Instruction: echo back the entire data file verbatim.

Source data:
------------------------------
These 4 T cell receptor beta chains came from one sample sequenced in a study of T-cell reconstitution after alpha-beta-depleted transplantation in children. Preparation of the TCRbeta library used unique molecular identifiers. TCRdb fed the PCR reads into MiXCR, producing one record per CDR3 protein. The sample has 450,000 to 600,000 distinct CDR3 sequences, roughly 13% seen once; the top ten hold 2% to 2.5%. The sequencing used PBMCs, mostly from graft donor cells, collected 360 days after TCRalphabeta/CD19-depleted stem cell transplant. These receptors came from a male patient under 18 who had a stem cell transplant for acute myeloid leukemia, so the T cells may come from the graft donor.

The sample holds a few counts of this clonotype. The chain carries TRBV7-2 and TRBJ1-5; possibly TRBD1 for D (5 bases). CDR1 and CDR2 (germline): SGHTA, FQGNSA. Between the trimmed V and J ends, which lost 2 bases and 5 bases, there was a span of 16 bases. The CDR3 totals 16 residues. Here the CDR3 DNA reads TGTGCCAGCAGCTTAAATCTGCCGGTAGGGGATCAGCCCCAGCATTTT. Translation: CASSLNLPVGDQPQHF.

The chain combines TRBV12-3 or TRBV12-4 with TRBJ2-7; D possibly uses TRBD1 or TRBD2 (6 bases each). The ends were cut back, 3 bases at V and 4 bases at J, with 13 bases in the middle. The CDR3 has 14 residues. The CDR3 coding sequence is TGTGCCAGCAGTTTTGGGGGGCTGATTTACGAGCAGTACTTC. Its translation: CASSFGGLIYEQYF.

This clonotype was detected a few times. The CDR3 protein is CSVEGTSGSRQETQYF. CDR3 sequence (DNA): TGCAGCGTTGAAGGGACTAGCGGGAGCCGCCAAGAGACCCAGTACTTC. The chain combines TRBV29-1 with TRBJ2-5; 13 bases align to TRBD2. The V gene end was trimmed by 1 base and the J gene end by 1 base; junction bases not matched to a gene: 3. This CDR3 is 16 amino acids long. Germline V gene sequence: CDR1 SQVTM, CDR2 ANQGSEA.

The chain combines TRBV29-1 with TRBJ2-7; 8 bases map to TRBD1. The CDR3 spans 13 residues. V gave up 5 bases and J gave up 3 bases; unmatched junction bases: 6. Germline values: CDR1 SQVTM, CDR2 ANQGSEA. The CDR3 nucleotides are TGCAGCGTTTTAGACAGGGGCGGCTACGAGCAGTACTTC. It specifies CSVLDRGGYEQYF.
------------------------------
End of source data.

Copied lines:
These 4 T cell receptor beta chains came from one sample sequenced in a study of T-cell reconstitution after alpha-beta-depleted transplantation in children. Preparation of the TCRbeta library used unique molecular identifiers. TCRdb fed the PCR reads into MiXCR, producing one record per CDR3 protein. The sample has 450,000 to 600,000 distinct CDR3 sequences, roughly 13% seen once; the top ten hold 2% to 2.5%. The sequencing used PBMCs, mostly from graft donor cells, collected 360 days after TCRalphabeta/CD19-depleted stem cell transplant. These receptors came from a male patient under 18 who had a stem cell transplant for acute myeloid leukemia, so the T cells may come from the graft donor.

The sample holds a few counts of this clonotype. The chain carries TRBV7-2 and TRBJ1-5; possibly TRBD1 for D (5 bases). CDR1 and CDR2 (germline): SGHTA, FQGNSA. Between the trimmed V and J ends, which lost 2 bases and 5 bases, there was a span of 16 bases. The CDR3 totals 16 residues. Here the CDR3 DNA reads TGTGCCAGCAGCTTAAATCTGCCGGTAGGGGATCAGCCCCAGCATTTT. Translation: CASSLNLPVGDQPQHF.

The chain combines TRBV12-3 or TRBV12-4 with TRBJ2-7; D possibly uses TRBD1 or TRBD2 (6 bases each). The ends were cut back, 3 bases at V and 4 bases at J, with 13 bases in the middle. The CDR3 has 14 residues. The CDR3 coding sequence is TGTGCCAGCAGTTTTGGGGGGCTGATTTACGAGCAGTACTTC. Its translation: CASSFGGLIYEQYF.

This clonotype was detected a few times. The CDR3 protein is CSVEGTSGSRQETQYF. CDR3 sequence (DNA): TGCAGCGTTGAAGGGACTAGCGGGAGCCGCCAAGAGACCCAGTACTTC. The chain combines TRBV29-1 with TRBJ2-5; 13 bases align to TRBD2. The V gene end was trimmed by 1 base and the J gene end by 1 base; junction bases not matched to a gene: 3. This CDR3 is 16 amino acids long. Germline V gene sequence: CDR1 SQVTM, CDR2 ANQGSEA.

The chain combines TRBV29-1 with TRBJ2-7; 8 bases map to TRBD1. The CDR3 spans 13 residues. V gave up 5 bases and J gave up 3 bases; unmatched junction bases: 6. Germline values: CDR1 SQVTM, CDR2 ANQGSEA. The CDR3 nucleotides are TGCAGCGTTTTAGACAGGGGCGGCTACGAGCAGTACTTC. It specifies CSVLDRGGYEQYF.